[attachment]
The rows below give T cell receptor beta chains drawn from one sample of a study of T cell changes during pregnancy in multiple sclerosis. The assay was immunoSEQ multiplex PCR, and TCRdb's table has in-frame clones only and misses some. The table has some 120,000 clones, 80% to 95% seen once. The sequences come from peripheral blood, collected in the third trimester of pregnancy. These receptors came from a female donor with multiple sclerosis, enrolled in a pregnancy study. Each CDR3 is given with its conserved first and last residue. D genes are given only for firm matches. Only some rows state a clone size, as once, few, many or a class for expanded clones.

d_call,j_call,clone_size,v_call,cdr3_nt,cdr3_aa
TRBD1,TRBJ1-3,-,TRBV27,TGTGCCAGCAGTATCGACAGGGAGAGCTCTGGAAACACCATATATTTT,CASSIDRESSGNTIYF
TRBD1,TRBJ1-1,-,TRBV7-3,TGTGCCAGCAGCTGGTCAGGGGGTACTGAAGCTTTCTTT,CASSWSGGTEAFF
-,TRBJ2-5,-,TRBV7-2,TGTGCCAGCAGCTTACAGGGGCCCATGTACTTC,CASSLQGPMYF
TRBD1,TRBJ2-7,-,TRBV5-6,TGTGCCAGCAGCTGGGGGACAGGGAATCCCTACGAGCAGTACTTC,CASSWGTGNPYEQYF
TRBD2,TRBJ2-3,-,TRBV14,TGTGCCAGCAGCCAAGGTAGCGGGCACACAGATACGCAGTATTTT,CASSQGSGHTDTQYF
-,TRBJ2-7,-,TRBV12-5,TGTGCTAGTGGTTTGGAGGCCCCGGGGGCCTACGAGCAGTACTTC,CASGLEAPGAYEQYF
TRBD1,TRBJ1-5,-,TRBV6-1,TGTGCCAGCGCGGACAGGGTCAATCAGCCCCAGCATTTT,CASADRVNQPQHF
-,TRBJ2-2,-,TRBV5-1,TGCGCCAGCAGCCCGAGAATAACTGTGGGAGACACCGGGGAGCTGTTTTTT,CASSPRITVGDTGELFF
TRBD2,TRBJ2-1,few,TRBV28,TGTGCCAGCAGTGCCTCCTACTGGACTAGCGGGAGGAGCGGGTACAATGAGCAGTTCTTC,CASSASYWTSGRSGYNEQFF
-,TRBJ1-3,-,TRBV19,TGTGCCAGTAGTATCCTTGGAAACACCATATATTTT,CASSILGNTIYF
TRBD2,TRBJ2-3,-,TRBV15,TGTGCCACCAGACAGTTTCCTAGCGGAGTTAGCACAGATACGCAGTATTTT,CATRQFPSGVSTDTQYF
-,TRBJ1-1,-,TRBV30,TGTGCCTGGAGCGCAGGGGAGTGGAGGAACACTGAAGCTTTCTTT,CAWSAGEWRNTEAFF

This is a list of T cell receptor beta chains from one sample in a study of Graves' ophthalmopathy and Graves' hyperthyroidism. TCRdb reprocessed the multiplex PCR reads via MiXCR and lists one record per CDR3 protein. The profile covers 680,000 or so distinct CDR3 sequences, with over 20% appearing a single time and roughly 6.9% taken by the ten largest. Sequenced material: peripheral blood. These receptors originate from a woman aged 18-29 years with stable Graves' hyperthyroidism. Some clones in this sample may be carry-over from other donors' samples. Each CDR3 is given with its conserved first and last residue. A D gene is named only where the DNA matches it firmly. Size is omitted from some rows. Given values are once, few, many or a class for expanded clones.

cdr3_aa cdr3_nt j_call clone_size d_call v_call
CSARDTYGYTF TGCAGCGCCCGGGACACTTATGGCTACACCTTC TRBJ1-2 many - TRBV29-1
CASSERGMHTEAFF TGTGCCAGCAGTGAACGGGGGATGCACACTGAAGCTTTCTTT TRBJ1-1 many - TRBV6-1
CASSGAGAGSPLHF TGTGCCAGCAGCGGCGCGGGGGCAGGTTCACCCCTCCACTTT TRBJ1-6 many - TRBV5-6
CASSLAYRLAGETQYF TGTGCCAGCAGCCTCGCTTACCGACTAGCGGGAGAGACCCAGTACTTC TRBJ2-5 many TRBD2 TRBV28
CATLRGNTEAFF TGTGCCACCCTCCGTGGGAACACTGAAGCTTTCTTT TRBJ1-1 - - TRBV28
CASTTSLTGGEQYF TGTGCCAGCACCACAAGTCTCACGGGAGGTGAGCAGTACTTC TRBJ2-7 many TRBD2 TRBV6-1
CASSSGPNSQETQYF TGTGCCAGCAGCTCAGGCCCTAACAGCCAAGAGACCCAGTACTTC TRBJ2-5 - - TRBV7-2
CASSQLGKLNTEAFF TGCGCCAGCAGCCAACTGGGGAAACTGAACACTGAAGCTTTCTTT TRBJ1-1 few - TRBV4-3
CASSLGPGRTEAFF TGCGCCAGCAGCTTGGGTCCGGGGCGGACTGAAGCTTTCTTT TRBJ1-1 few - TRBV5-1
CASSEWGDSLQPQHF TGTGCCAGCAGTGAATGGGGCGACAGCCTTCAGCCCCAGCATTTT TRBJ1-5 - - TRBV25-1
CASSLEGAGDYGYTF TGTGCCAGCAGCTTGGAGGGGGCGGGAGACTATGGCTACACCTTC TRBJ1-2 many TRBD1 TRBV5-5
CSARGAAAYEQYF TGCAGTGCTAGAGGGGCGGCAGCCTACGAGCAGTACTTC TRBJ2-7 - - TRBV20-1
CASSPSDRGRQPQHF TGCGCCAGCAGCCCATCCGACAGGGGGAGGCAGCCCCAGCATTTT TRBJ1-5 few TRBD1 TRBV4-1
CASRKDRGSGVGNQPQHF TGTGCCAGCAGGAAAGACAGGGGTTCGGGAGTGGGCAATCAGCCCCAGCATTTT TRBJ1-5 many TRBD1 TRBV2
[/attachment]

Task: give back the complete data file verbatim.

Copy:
The rows below give T cell receptor beta chains drawn from one sample of a study of T cell changes during pregnancy in multiple sclerosis. The assay was immunoSEQ multiplex PCR, and TCRdb's table has in-frame clones only and misses some. The table has some 120,000 clones, 80% to 95% seen once. The sequences come from peripheral blood, collected in the third trimester of pregnancy. These receptors came from a female donor with multiple sclerosis, enrolled in a pregnancy study. Each CDR3 is given with its conserved first and last residue. D genes are given only for firm matches. Only some rows state a clone size, as once, few, many or a class for expanded clones.

d_call,j_call,clone_size,v_call,cdr3_nt,cdr3_aa
TRBD1,TRBJ1-3,-,TRBV27,TGTGCCAGCAGTATCGACAGGGAGAGCTCTGGAAACACCATATATTTT,CASSIDRESSGNTIYF
TRBD1,TRBJ1-1,-,TRBV7-3,TGTGCCAGCAGCTGGTCAGGGGGTACTGAAGCTTTCTTT,CASSWSGGTEAFF
-,TRBJ2-5,-,TRBV7-2,TGTGCCAGCAGCTTACAGGGGCCCATGTACTTC,CASSLQGPMYF
TRBD1,TRBJ2-7,-,TRBV5-6,TGTGCCAGCAGCTGGGGGACAGGGAATCCCTACGAGCAGTACTTC,CASSWGTGNPYEQYF
TRBD2,TRBJ2-3,-,TRBV14,TGTGCCAGCAGCCAAGGTAGCGGGCACACAGATACGCAGTATTTT,CASSQGSGHTDTQYF
-,TRBJ2-7,-,TRBV12-5,TGTGCTAGTGGTTTGGAGGCCCCGGGGGCCTACGAGCAGTACTTC,CASGLEAPGAYEQYF
TRBD1,TRBJ1-5,-,TRBV6-1,TGTGCCAGCGCGGACAGGGTCAATCAGCCCCAGCATTTT,CASADRVNQPQHF
-,TRBJ2-2,-,TRBV5-1,TGCGCCAGCAGCCCGAGAATAACTGTGGGAGACACCGGGGAGCTGTTTTTT,CASSPRITVGDTGELFF
TRBD2,TRBJ2-1,few,TRBV28,TGTGCCAGCAGTGCCTCCTACTGGACTAGCGGGAGGAGCGGGTACAATGAGCAGTTCTTC,CASSASYWTSGRSGYNEQFF
-,TRBJ1-3,-,TRBV19,TGTGCCAGTAGTATCCTTGGAAACACCATATATTTT,CASSILGNTIYF
TRBD2,TRBJ2-3,-,TRBV15,TGTGCCACCAGACAGTTTCCTAGCGGAGTTAGCACAGATACGCAGTATTTT,CATRQFPSGVSTDTQYF
-,TRBJ1-1,-,TRBV30,TGTGCCTGGAGCGCAGGGGAGTGGAGGAACACTGAAGCTTTCTTT,CAWSAGEWRNTEAFF

This is a list of T cell receptor beta chains from one sample in a study of Graves' ophthalmopathy and Graves' hyperthyroidism. TCRdb reprocessed the multiplex PCR reads via MiXCR and lists one record per CDR3 protein. The profile covers 680,000 or so distinct CDR3 sequences, with over 20% appearing a single time and roughly 6.9% taken by the ten largest. Sequenced material: peripheral blood. These receptors originate from a woman aged 18-29 years with stable Graves' hyperthyroidism. Some clones in this sample may be carry-over from other donors' samples. Each CDR3 is given with its conserved first and last residue. A D gene is named only where the DNA matches it firmly. Size is omitted from some rows. Given values are once, few, many or a class for expanded clones.

cdr3_aa cdr3_nt j_call clone_size d_call v_call
CSARDTYGYTF TGCAGCGCCCGGGACACTTATGGCTACACCTTC TRBJ1-2 many - TRBV29-1
CASSERGMHTEAFF TGTGCCAGCAGTGAACGGGGGATGCACACTGAAGCTTTCTTT TRBJ1-1 many - TRBV6-1
CASSGAGAGSPLHF TGTGCCAGCAGCGGCGCGGGGGCAGGTTCACCCCTCCACTTT TRBJ1-6 many - TRBV5-6
CASSLAYRLAGETQYF TGTGCCAGCAGCCTCGCTTACCGACTAGCGGGAGAGACCCAGTACTTC TRBJ2-5 many TRBD2 TRBV28
CATLRGNTEAFF TGTGCCACCCTCCGTGGGAACACTGAAGCTTTCTTT TRBJ1-1 - - TRBV28
CASTTSLTGGEQYF TGTGCCAGCACCACAAGTCTCACGGGAGGTGAGCAGTACTTC TRBJ2-7 many TRBD2 TRBV6-1
CASSSGPNSQETQYF TGTGCCAGCAGCTCAGGCCCTAACAGCCAAGAGACCCAGTACTTC TRBJ2-5 - - TRBV7-2
CASSQLGKLNTEAFF TGCGCCAGCAGCCAACTGGGGAAACTGAACACTGAAGCTTTCTTT TRBJ1-1 few - TRBV4-3
CASSLGPGRTEAFF TGCGCCAGCAGCTTGGGTCCGGGGCGGACTGAAGCTTTCTTT TRBJ1-1 few - TRBV5-1
CASSEWGDSLQPQHF TGTGCCAGCAGTGAATGGGGCGACAGCCTTCAGCCCCAGCATTTT TRBJ1-5 - - TRBV25-1
CASSLEGAGDYGYTF TGTGCCAGCAGCTTGGAGGGGGCGGGAGACTATGGCTACACCTTC TRBJ1-2 many TRBD1 TRBV5-5
CSARGAAAYEQYF TGCAGTGCTAGAGGGGCGGCAGCCTACGAGCAGTACTTC TRBJ2-7 - - TRBV20-1
CASSPSDRGRQPQHF TGCGCCAGCAGCCCATCCGACAGGGGGAGGCAGCCCCAGCATTTT TRBJ1-5 few TRBD1 TRBV4-1
CASRKDRGSGVGNQPQHF TGTGCCAGCAGGAAAGACAGGGGTTCGGGAGTGGGCAATCAGCCCCAGCATTTT TRBJ1-5 many TRBD1 TRBV2